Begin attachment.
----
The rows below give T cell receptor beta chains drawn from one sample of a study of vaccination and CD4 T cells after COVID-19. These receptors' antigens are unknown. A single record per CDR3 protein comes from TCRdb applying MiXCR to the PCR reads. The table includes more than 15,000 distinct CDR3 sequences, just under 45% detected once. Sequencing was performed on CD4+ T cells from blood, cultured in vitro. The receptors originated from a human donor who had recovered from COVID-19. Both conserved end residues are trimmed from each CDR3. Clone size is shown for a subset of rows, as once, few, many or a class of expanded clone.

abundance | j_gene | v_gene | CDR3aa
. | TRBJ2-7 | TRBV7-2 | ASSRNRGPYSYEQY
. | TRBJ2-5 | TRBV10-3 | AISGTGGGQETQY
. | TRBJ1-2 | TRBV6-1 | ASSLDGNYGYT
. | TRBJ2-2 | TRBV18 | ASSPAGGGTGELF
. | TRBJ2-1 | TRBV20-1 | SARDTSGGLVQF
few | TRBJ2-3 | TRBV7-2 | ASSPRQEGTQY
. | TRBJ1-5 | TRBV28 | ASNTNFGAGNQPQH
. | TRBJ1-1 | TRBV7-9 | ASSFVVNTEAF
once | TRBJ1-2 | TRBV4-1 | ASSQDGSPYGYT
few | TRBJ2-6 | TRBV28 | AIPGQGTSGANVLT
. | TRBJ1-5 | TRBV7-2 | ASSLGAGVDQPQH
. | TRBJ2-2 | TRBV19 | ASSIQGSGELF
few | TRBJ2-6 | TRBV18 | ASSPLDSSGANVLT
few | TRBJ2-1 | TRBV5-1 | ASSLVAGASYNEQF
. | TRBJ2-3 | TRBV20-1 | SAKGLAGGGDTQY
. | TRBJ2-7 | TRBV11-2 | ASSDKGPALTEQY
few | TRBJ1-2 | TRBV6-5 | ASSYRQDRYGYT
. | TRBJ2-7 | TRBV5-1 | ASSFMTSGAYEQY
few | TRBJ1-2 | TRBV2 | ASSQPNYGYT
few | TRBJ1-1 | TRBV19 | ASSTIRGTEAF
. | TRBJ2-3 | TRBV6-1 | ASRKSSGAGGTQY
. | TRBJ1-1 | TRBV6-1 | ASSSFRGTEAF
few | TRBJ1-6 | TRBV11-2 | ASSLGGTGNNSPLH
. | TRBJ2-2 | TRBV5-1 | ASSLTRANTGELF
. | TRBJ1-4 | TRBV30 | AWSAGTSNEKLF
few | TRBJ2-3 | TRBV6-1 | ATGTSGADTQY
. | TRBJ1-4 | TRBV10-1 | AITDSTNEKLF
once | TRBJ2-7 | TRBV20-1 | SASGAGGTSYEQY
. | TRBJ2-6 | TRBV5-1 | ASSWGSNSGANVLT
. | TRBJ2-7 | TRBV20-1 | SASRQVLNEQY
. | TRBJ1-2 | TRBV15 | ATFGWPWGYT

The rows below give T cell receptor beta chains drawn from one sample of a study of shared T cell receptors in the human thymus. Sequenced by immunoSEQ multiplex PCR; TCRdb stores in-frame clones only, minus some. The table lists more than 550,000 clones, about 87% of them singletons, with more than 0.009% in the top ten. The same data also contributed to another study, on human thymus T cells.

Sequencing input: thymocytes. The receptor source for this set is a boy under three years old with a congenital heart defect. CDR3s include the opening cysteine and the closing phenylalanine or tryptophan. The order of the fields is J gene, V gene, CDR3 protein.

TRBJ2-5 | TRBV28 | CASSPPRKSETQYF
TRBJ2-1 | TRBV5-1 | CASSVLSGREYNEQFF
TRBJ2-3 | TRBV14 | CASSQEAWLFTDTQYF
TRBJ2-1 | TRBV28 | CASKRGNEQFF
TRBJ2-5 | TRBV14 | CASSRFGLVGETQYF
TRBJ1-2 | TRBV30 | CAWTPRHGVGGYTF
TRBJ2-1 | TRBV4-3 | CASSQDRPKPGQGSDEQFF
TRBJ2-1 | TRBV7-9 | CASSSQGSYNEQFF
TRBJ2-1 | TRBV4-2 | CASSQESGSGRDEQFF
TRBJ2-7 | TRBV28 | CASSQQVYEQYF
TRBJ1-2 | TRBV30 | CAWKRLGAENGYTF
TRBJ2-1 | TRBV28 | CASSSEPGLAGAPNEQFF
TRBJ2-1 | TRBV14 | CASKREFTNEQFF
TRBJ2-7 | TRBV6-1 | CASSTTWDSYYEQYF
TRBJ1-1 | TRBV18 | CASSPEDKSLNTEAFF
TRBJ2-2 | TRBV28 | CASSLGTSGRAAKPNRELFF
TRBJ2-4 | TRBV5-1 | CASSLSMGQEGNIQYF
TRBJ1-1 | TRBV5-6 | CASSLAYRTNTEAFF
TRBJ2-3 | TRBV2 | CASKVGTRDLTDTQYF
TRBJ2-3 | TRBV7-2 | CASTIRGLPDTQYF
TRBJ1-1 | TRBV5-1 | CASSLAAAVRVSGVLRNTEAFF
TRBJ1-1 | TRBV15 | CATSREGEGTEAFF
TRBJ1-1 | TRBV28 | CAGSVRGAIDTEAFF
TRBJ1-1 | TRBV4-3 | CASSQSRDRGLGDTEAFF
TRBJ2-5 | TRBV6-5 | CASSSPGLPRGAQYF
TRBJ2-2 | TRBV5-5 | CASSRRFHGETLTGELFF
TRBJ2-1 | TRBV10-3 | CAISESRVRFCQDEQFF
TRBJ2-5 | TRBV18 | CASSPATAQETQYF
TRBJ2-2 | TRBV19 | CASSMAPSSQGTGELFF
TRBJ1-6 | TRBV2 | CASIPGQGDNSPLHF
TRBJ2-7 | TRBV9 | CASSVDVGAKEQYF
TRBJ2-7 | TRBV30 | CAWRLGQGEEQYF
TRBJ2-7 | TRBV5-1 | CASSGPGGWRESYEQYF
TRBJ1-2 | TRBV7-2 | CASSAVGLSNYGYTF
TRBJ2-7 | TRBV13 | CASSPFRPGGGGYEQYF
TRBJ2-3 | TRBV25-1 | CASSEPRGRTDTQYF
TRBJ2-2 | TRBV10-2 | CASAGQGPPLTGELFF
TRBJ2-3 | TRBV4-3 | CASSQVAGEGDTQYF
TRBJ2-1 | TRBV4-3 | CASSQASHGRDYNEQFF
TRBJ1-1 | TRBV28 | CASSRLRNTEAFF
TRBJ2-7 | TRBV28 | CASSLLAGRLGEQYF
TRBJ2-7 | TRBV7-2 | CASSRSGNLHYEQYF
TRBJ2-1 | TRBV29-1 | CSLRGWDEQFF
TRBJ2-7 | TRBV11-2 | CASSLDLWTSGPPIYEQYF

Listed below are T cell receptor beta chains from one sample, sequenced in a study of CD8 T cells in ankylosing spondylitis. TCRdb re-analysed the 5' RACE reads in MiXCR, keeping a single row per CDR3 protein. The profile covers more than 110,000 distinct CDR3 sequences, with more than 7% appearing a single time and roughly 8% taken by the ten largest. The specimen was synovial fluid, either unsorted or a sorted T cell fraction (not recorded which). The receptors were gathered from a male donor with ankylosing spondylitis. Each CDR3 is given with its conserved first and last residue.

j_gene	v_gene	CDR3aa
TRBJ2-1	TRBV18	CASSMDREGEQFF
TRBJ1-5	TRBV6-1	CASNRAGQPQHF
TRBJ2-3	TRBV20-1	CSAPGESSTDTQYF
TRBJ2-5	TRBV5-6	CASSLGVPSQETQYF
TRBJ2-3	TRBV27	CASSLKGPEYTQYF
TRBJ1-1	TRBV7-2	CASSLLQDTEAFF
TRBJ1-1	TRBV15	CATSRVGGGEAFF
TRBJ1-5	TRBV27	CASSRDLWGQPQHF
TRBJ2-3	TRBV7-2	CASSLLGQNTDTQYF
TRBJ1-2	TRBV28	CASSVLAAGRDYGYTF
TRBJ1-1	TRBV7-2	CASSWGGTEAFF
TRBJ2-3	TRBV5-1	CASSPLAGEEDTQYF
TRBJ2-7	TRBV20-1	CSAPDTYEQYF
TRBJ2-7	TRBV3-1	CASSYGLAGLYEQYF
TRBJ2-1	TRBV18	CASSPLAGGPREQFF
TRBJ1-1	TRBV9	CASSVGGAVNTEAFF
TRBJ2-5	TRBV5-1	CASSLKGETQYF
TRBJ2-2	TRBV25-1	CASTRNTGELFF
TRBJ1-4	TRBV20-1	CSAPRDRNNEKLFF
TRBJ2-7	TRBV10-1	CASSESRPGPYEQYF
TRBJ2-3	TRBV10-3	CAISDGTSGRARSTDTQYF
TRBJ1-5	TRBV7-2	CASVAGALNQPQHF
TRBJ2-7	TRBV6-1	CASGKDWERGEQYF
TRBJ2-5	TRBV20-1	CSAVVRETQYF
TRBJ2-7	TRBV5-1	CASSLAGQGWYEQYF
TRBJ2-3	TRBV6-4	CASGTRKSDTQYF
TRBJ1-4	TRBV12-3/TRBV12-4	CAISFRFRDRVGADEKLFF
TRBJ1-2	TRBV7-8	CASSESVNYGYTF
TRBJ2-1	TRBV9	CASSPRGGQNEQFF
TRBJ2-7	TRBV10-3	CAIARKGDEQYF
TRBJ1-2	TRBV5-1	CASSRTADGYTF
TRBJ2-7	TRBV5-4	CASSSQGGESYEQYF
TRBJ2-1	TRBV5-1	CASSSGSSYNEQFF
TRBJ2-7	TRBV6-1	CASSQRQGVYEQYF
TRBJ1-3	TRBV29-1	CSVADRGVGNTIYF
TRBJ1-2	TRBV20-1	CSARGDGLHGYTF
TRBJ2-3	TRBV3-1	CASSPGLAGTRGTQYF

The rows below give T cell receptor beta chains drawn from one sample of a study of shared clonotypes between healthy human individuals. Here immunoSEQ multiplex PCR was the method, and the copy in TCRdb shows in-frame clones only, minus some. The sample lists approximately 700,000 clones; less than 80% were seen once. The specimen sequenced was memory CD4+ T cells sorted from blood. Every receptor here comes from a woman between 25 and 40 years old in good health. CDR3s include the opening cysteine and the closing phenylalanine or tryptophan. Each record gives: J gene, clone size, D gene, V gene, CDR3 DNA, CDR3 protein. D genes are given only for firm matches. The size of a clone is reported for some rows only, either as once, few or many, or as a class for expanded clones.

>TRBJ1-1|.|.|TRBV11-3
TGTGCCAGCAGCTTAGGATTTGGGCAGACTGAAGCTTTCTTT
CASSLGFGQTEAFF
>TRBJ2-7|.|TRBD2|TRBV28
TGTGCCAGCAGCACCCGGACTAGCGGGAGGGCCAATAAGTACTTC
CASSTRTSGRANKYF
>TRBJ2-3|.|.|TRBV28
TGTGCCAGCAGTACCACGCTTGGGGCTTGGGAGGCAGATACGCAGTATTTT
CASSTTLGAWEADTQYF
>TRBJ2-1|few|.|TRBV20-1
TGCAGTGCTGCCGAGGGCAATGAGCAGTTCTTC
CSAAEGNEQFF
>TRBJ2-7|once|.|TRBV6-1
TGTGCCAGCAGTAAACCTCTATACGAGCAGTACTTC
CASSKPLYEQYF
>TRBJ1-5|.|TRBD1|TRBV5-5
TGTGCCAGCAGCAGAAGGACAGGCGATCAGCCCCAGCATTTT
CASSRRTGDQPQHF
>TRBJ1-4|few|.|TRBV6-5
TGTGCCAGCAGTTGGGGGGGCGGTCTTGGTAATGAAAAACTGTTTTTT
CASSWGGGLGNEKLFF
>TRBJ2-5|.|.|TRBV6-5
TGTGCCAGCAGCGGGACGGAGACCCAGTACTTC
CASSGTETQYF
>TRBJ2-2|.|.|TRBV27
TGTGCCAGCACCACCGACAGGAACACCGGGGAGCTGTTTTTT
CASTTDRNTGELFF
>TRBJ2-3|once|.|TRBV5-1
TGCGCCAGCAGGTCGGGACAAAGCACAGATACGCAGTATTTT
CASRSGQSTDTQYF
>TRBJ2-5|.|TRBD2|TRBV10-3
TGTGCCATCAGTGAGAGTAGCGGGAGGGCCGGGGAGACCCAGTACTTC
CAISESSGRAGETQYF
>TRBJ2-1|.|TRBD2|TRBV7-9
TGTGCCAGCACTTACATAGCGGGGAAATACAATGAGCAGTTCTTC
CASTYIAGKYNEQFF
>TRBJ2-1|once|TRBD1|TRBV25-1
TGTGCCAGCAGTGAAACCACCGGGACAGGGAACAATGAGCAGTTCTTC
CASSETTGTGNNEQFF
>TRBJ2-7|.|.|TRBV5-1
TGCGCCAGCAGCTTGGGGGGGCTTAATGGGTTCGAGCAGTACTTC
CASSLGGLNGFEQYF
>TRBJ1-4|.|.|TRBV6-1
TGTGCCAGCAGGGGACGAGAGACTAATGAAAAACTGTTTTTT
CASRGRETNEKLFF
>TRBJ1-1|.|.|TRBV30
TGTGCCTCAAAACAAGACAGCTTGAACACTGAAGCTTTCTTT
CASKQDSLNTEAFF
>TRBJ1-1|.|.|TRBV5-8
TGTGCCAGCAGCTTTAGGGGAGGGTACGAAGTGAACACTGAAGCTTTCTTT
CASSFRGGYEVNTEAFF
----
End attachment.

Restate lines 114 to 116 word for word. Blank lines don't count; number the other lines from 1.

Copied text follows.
TRBJ2-1	TRBV5-1	CASSSGSSYNEQFF
TRBJ2-7	TRBV6-1	CASSQRQGVYEQYF
TRBJ1-3	TRBV29-1	CSVADRGVGNTIYF